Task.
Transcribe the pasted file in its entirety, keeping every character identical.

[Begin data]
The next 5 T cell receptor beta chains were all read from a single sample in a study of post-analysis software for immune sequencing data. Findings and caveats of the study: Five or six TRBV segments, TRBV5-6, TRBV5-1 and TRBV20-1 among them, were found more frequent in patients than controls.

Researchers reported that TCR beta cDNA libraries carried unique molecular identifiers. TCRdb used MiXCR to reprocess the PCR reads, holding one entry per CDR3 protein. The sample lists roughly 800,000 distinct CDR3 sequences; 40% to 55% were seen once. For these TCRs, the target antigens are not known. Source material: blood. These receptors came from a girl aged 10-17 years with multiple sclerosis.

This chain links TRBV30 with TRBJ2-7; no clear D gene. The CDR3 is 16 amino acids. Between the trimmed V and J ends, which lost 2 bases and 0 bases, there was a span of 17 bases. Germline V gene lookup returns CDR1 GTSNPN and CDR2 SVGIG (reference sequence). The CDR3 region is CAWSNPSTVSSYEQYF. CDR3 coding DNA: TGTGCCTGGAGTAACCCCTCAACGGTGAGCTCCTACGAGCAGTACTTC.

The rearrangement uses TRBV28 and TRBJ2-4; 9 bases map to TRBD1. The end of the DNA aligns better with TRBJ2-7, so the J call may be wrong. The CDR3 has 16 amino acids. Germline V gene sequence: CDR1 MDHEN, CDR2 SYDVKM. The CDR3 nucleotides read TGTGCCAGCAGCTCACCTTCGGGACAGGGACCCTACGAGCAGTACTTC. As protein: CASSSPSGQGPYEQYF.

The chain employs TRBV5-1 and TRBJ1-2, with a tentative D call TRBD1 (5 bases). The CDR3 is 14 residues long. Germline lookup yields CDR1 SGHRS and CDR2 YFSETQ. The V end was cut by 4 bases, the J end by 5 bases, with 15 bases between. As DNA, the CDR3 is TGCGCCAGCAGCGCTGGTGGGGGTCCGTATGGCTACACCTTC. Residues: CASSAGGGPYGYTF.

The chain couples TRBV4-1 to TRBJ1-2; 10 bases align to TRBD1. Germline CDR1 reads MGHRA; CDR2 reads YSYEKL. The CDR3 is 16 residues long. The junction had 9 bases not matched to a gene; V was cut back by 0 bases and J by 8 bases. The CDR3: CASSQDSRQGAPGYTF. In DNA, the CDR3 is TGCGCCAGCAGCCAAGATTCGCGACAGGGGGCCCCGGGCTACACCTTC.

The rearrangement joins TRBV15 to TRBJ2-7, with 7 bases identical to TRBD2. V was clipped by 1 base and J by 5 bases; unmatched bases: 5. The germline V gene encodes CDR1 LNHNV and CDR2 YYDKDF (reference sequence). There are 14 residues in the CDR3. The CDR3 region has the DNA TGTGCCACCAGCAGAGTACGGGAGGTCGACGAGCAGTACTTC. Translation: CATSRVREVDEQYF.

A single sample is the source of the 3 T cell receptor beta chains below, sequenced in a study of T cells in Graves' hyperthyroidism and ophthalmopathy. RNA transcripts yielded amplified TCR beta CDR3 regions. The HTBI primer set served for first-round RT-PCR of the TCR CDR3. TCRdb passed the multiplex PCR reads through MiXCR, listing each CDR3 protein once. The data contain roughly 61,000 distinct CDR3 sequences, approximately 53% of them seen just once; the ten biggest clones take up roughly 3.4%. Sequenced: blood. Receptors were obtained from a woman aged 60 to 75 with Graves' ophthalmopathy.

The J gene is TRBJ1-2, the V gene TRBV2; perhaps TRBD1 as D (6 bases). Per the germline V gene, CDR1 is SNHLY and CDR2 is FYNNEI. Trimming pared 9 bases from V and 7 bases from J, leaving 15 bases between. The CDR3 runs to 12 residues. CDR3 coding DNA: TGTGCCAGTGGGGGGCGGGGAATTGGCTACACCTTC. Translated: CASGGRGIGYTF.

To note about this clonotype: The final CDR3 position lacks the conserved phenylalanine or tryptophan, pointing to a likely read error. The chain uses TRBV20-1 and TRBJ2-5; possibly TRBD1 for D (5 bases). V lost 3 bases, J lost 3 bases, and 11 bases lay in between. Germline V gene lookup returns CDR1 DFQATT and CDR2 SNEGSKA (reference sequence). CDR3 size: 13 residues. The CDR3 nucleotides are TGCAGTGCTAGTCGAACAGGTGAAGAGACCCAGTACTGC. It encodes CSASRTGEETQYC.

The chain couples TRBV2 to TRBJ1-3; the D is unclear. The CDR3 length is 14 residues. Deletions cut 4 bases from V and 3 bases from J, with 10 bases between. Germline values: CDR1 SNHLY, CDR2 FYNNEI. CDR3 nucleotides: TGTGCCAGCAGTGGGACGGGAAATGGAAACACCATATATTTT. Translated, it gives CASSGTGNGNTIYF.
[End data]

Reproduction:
The next 5 T cell receptor beta chains were all read from a single sample in a study of post-analysis software for immune sequencing data. Findings and caveats of the study: Five or six TRBV segments, TRBV5-6, TRBV5-1 and TRBV20-1 among them, were found more frequent in patients than controls.

Researchers reported that TCR beta cDNA libraries carried unique molecular identifiers. TCRdb used MiXCR to reprocess the PCR reads, holding one entry per CDR3 protein. The sample lists roughly 800,000 distinct CDR3 sequences; 40% to 55% were seen once. For these TCRs, the target antigens are not known. Source material: blood. These receptors came from a girl aged 10-17 years with multiple sclerosis.

This chain links TRBV30 with TRBJ2-7; no clear D gene. The CDR3 is 16 amino acids. Between the trimmed V and J ends, which lost 2 bases and 0 bases, there was a span of 17 bases. Germline V gene lookup returns CDR1 GTSNPN and CDR2 SVGIG (reference sequence). The CDR3 region is CAWSNPSTVSSYEQYF. CDR3 coding DNA: TGTGCCTGGAGTAACCCCTCAACGGTGAGCTCCTACGAGCAGTACTTC.

The rearrangement uses TRBV28 and TRBJ2-4; 9 bases map to TRBD1. The end of the DNA aligns better with TRBJ2-7, so the J call may be wrong. The CDR3 has 16 amino acids. Germline V gene sequence: CDR1 MDHEN, CDR2 SYDVKM. The CDR3 nucleotides read TGTGCCAGCAGCTCACCTTCGGGACAGGGACCCTACGAGCAGTACTTC. As protein: CASSSPSGQGPYEQYF.

The chain employs TRBV5-1 and TRBJ1-2, with a tentative D call TRBD1 (5 bases). The CDR3 is 14 residues long. Germline lookup yields CDR1 SGHRS and CDR2 YFSETQ. The V end was cut by 4 bases, the J end by 5 bases, with 15 bases between. As DNA, the CDR3 is TGCGCCAGCAGCGCTGGTGGGGGTCCGTATGGCTACACCTTC. Residues: CASSAGGGPYGYTF.

The chain couples TRBV4-1 to TRBJ1-2; 10 bases align to TRBD1. Germline CDR1 reads MGHRA; CDR2 reads YSYEKL. The CDR3 is 16 residues long. The junction had 9 bases not matched to a gene; V was cut back by 0 bases and J by 8 bases. The CDR3: CASSQDSRQGAPGYTF. In DNA, the CDR3 is TGCGCCAGCAGCCAAGATTCGCGACAGGGGGCCCCGGGCTACACCTTC.

The rearrangement joins TRBV15 to TRBJ2-7, with 7 bases identical to TRBD2. V was clipped by 1 base and J by 5 bases; unmatched bases: 5. The germline V gene encodes CDR1 LNHNV and CDR2 YYDKDF (reference sequence). There are 14 residues in the CDR3. The CDR3 region has the DNA TGTGCCACCAGCAGAGTACGGGAGGTCGACGAGCAGTACTTC. Translation: CATSRVREVDEQYF.

A single sample is the source of the 3 T cell receptor beta chains below, sequenced in a study of T cells in Graves' hyperthyroidism and ophthalmopathy. RNA transcripts yielded amplified TCR beta CDR3 regions. The HTBI primer set served for first-round RT-PCR of the TCR CDR3. TCRdb passed the multiplex PCR reads through MiXCR, listing each CDR3 protein once. The data contain roughly 61,000 distinct CDR3 sequences, approximately 53% of them seen just once; the ten biggest clones take up roughly 3.4%. Sequenced: blood. Receptors were obtained from a woman aged 60 to 75 with Graves' ophthalmopathy.

The J gene is TRBJ1-2, the V gene TRBV2; perhaps TRBD1 as D (6 bases). Per the germline V gene, CDR1 is SNHLY and CDR2 is FYNNEI. Trimming pared 9 bases from V and 7 bases from J, leaving 15 bases between. The CDR3 runs to 12 residues. CDR3 coding DNA: TGTGCCAGTGGGGGGCGGGGAATTGGCTACACCTTC. Translated: CASGGRGIGYTF.

To note about this clonotype: The final CDR3 position lacks the conserved phenylalanine or tryptophan, pointing to a likely read error. The chain uses TRBV20-1 and TRBJ2-5; possibly TRBD1 for D (5 bases). V lost 3 bases, J lost 3 bases, and 11 bases lay in between. Germline V gene lookup returns CDR1 DFQATT and CDR2 SNEGSKA (reference sequence). CDR3 size: 13 residues. The CDR3 nucleotides are TGCAGTGCTAGTCGAACAGGTGAAGAGACCCAGTACTGC. It encodes CSASRTGEETQYC.

The chain couples TRBV2 to TRBJ1-3; the D is unclear. The CDR3 length is 14 residues. Deletions cut 4 bases from V and 3 bases from J, with 10 bases between. Germline values: CDR1 SNHLY, CDR2 FYNNEI. CDR3 nucleotides: TGTGCCAGCAGTGGGACGGGAAATGGAAACACCATATATTTT. Translated, it gives CASSGTGNGNTIYF.